IN-STUDIO EVENTS OPEN TO THE PUBLIC classes headed by studio parents, summer dance camps and workshops are perfect opportunities for you to introduce outsiders to your space and dance community, potentially increasing your enrollment and adding to your bottom line. At Dancer’s Edge Dance Studio in Dexter, Michigan, studio owner Valerie Stead Potsos offers an annual Girl Scout workshop, at which local Girl Scouts can earn their dance patch. The total cost for Potsos is relatively low: $400 covers hiring a few teachers to help out at the hour-and-a-half workshop, as well as purchasing rhinestoned “Girl Scouts Rock” T-shirts to sell to workshop participants. Potsos charges $5 a head (the optional T-shirts are $15), and can count on 90–120 participants signing up ahead of time, which results in at least a small chunk of extra revenue.

Tried-and-true tips: Potsos offers 5 percent off classes at her studio for any Girl Scout who attends, but she makes sure to put a deadline on the sign-up incentive. She’s observed a 10 percent bump in class registrations each year, thanks to the workshop.

Don’t forget: Targeted advertising is key. When the University of Michigan held a Girl Scout day, Potsos was there to hand out flyers. She keeps an eye on the dates of Girl Scout roundups, too, and asks the troop leader ahead of time if she can advertise at them.

COMMUNITY EVENTS Raising your studio’s community visibility with a small- or large-scale fundraiser can be expensive. But in return, you can get fresh marketing, positive associations with a charity or cause and increased community awareness about your studio. Student-performed dinner theater shows and Boys & Girls Clubs of Amercia co-chaired dances allow you to give back to the community and reach a potentially new demographic.

Metropolitan Ballroom’s Ballroom Battle pairs figures in the community with dance instructors to raise YMCA funds.

Partnering with another business or nonprofit can defray some of the costs. Clément Joly, who runs Metropolitan Ballroom in Charlotte, North Carolina, was approached by the local YMCA to help organize an event called Ballroom Battle. Modeled after “Dancing with the Stars,” it raises money for the Y’s financial-aid fund for kids. For last November’s event, Joly offered the 10 participants (well-connected community figures) five free dance lessons—for which Joly and his instructors donated their time and studio space. Joly doesn’t see an immediate increase in enrollment as a result of his studio’s involvement, but his business is certainly on the lips of the community afterward. The local newspaper always reports the story, and the Y posts a full write-up on its website, with dance instructor bios, photos and video from the event. “People remember us and may come in months later when they need a choreographed wedding dance,” says Joly.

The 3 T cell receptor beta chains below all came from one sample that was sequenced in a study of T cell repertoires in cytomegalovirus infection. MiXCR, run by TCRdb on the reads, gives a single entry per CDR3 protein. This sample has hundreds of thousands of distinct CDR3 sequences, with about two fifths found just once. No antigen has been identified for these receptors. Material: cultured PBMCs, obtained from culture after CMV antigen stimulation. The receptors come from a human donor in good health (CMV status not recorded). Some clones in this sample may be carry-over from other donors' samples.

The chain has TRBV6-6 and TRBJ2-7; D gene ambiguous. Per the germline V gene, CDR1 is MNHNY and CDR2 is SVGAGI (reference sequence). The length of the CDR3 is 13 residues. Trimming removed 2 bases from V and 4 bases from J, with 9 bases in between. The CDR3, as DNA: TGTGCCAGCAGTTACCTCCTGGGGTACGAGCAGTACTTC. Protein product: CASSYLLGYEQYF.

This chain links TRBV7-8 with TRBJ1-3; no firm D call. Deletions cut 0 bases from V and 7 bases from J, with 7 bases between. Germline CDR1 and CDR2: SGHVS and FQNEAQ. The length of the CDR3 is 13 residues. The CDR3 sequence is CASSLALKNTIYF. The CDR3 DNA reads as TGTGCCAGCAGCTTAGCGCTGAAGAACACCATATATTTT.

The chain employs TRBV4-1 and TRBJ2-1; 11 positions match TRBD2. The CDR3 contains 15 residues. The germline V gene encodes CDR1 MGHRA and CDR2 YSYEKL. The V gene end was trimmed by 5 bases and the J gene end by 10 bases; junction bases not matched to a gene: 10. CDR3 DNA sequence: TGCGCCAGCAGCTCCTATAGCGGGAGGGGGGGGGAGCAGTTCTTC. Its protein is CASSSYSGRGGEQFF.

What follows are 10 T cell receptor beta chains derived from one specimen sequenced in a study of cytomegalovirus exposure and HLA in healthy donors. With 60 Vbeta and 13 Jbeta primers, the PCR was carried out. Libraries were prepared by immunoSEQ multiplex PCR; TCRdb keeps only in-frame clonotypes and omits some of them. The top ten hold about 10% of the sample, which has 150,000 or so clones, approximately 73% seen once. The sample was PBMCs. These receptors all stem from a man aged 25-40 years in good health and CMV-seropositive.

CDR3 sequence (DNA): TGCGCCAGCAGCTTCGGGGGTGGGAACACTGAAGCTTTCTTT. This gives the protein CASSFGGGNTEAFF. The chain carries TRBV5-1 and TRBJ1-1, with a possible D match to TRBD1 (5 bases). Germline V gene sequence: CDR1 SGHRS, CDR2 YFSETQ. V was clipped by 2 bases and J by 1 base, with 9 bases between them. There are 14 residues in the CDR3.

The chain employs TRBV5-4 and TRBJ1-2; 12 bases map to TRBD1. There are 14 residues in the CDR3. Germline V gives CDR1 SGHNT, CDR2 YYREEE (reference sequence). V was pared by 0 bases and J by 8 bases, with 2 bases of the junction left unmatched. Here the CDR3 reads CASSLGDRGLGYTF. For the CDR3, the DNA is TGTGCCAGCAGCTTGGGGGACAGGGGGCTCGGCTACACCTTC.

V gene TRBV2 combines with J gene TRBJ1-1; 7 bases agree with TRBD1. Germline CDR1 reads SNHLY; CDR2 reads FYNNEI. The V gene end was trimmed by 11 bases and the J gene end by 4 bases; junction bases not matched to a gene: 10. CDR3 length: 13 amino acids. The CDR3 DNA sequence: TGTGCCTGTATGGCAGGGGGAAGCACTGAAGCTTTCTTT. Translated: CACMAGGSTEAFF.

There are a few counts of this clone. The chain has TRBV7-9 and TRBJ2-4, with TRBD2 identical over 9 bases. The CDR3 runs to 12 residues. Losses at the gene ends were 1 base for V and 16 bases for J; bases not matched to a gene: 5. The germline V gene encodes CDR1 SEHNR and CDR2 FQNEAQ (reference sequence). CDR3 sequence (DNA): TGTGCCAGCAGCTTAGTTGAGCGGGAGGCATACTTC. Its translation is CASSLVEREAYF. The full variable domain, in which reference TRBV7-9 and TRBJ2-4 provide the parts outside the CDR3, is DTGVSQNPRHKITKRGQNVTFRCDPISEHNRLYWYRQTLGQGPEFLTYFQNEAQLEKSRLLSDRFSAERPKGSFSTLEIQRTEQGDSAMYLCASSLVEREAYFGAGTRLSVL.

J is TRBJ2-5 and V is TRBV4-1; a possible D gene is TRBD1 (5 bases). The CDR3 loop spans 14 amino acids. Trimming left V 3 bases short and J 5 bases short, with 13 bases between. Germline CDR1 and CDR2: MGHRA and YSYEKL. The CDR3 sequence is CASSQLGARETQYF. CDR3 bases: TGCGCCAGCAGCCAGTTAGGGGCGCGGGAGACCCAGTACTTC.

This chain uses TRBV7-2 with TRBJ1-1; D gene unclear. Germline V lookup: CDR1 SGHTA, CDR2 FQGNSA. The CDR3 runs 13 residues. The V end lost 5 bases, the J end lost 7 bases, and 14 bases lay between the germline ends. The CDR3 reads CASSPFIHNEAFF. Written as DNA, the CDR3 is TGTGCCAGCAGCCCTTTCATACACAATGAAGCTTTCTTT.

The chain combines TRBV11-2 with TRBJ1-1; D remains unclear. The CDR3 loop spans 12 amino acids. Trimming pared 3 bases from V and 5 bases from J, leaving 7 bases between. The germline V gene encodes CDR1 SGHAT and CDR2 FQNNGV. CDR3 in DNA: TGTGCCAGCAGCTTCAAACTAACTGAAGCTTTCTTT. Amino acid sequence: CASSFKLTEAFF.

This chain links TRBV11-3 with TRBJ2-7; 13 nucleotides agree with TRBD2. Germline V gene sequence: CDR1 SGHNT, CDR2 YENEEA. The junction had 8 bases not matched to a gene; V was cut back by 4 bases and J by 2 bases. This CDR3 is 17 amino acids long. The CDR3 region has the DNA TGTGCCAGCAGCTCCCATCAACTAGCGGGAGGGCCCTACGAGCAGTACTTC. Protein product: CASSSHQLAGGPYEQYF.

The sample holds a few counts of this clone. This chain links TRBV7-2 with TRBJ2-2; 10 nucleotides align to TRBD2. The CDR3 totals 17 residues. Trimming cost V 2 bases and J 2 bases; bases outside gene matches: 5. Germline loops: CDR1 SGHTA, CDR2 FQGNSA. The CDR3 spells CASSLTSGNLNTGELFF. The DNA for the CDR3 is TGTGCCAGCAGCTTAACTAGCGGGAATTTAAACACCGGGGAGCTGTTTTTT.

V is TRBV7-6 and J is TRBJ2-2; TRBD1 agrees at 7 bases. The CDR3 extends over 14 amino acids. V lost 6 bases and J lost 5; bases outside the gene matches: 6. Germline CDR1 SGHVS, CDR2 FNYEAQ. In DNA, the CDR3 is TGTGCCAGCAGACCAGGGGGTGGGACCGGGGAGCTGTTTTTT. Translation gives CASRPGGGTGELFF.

Tried-and-true tips: Joly asked the Ballroom Battle participants to schedule their lessons during the day, so that the evening, the studio’s busiest time, was kept open for the approximately 150 paying customers. And once someone is in the studio, upselling is always a possibility. Joly suggested to the competitors that they employ the studio’s instructors at a discounted rate for any lessons over the five free ones.

Don’t forget: It’s important to market your business’ charitable work, but don’t be too heavy-handed. It’s fine to send out a press release, update your website and Facebook page with related information, send an e-mail with pictures from the event or even start a Pinterest board dedicated to the charitable organization you’re supporting. DT

Rachel Rizzuto is an assistant editor for Dance Teacher. She holds a BFA in dance and a BA in English from the University of Southern Mississippi.

Photos from top: by Jeremy Ross; by Robert Lahser, courtesy of The Charlotte Observer